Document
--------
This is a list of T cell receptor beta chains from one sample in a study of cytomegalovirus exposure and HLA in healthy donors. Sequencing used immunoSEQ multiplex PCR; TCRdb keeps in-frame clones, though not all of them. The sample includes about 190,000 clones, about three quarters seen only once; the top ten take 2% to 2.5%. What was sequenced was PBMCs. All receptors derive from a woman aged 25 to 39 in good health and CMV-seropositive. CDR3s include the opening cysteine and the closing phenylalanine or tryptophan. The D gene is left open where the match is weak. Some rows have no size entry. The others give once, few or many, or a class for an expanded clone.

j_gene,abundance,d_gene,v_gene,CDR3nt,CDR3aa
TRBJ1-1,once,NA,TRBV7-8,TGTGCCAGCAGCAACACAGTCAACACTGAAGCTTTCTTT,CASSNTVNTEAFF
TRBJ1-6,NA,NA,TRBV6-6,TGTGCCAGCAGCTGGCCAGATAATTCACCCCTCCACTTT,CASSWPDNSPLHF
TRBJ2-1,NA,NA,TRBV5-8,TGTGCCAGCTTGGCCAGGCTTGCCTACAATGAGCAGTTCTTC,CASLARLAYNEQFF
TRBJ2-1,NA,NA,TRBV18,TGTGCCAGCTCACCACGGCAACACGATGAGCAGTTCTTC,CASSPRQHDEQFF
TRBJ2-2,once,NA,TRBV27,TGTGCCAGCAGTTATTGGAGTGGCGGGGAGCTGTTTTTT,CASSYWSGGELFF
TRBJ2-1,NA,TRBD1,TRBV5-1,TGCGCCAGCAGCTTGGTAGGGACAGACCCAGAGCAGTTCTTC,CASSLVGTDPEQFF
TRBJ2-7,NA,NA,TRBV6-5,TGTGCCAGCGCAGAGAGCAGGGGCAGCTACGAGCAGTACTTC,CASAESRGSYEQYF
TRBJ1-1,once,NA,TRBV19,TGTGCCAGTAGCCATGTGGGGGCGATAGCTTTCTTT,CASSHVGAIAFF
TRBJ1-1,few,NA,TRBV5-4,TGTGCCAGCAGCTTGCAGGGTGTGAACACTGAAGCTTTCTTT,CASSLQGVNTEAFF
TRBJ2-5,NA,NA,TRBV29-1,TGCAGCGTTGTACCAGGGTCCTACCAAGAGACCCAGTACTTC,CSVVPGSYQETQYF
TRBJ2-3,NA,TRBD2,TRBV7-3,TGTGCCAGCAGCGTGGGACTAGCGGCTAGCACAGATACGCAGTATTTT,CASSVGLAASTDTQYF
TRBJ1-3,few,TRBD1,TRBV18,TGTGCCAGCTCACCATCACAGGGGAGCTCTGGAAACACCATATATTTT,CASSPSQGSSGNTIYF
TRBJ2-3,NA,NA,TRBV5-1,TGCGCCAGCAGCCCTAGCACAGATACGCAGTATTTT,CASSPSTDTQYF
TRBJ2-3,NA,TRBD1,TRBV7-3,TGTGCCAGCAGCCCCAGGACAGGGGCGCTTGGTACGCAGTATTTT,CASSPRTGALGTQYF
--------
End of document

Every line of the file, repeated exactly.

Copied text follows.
This is a list of T cell receptor beta chains from one sample in a study of cytomegalovirus exposure and HLA in healthy donors. Sequencing used immunoSEQ multiplex PCR; TCRdb keeps in-frame clones, though not all of them. The sample includes about 190,000 clones, about three quarters seen only once; the top ten take 2% to 2.5%. What was sequenced was PBMCs. All receptors derive from a woman aged 25 to 39 in good health and CMV-seropositive. CDR3s include the opening cysteine and the closing phenylalanine or tryptophan. The D gene is left open where the match is weak. Some rows have no size entry. The others give once, few or many, or a class for an expanded clone.

j_gene,abundance,d_gene,v_gene,CDR3nt,CDR3aa
TRBJ1-1,once,NA,TRBV7-8,TGTGCCAGCAGCAACACAGTCAACACTGAAGCTTTCTTT,CASSNTVNTEAFF
TRBJ1-6,NA,NA,TRBV6-6,TGTGCCAGCAGCTGGCCAGATAATTCACCCCTCCACTTT,CASSWPDNSPLHF
TRBJ2-1,NA,NA,TRBV5-8,TGTGCCAGCTTGGCCAGGCTTGCCTACAATGAGCAGTTCTTC,CASLARLAYNEQFF
TRBJ2-1,NA,NA,TRBV18,TGTGCCAGCTCACCACGGCAACACGATGAGCAGTTCTTC,CASSPRQHDEQFF
TRBJ2-2,once,NA,TRBV27,TGTGCCAGCAGTTATTGGAGTGGCGGGGAGCTGTTTTTT,CASSYWSGGELFF
TRBJ2-1,NA,TRBD1,TRBV5-1,TGCGCCAGCAGCTTGGTAGGGACAGACCCAGAGCAGTTCTTC,CASSLVGTDPEQFF
TRBJ2-7,NA,NA,TRBV6-5,TGTGCCAGCGCAGAGAGCAGGGGCAGCTACGAGCAGTACTTC,CASAESRGSYEQYF
TRBJ1-1,once,NA,TRBV19,TGTGCCAGTAGCCATGTGGGGGCGATAGCTTTCTTT,CASSHVGAIAFF
TRBJ1-1,few,NA,TRBV5-4,TGTGCCAGCAGCTTGCAGGGTGTGAACACTGAAGCTTTCTTT,CASSLQGVNTEAFF
TRBJ2-5,NA,NA,TRBV29-1,TGCAGCGTTGTACCAGGGTCCTACCAAGAGACCCAGTACTTC,CSVVPGSYQETQYF
TRBJ2-3,NA,TRBD2,TRBV7-3,TGTGCCAGCAGCGTGGGACTAGCGGCTAGCACAGATACGCAGTATTTT,CASSVGLAASTDTQYF
TRBJ1-3,few,TRBD1,TRBV18,TGTGCCAGCTCACCATCACAGGGGAGCTCTGGAAACACCATATATTTT,CASSPSQGSSGNTIYF
TRBJ2-3,NA,NA,TRBV5-1,TGCGCCAGCAGCCCTAGCACAGATACGCAGTATTTT,CASSPSTDTQYF
TRBJ2-3,NA,TRBD1,TRBV7-3,TGTGCCAGCAGCCCCAGGACAGGGGCGCTTGGTACGCAGTATTTT,CASSPRTGALGTQYF